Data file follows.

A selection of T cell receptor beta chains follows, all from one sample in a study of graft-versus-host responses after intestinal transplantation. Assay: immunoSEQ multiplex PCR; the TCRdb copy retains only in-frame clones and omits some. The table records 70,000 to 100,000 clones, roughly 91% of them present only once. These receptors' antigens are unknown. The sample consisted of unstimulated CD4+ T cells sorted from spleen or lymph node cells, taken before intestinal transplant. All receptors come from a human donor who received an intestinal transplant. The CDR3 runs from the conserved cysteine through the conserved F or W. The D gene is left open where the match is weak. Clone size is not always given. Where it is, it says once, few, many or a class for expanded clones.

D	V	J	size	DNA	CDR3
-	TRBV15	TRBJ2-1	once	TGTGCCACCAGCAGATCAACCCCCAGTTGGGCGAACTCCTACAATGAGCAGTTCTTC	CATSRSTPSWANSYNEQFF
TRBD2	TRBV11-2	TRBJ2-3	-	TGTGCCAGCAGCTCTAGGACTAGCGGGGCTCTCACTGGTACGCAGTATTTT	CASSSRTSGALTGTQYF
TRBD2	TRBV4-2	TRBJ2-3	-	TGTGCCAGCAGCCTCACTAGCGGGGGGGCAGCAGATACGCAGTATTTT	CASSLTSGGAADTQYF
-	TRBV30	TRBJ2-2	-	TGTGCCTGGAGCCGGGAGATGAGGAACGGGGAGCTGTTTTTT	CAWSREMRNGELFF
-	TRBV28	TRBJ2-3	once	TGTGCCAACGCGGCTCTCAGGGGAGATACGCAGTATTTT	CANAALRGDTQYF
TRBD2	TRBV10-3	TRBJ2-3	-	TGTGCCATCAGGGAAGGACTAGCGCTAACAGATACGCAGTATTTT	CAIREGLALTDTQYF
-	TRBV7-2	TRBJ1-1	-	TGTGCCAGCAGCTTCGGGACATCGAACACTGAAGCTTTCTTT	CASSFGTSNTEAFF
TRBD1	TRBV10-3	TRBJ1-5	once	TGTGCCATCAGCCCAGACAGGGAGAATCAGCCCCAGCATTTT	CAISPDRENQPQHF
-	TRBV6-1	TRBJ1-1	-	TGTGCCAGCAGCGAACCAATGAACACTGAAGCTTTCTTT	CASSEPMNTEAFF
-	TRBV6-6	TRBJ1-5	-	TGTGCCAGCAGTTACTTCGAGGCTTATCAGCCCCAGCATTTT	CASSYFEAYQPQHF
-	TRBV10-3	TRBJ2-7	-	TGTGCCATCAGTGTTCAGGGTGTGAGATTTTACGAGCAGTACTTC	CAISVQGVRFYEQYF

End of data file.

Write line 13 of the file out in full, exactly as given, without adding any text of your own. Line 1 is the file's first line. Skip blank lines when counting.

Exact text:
-	TRBV10-3	TRBJ2-7	-	TGTGCCATCAGTGTTCAGGGTGTGAGATTTTACGAGCAGTACTTC	CAISVQGVRFYEQYF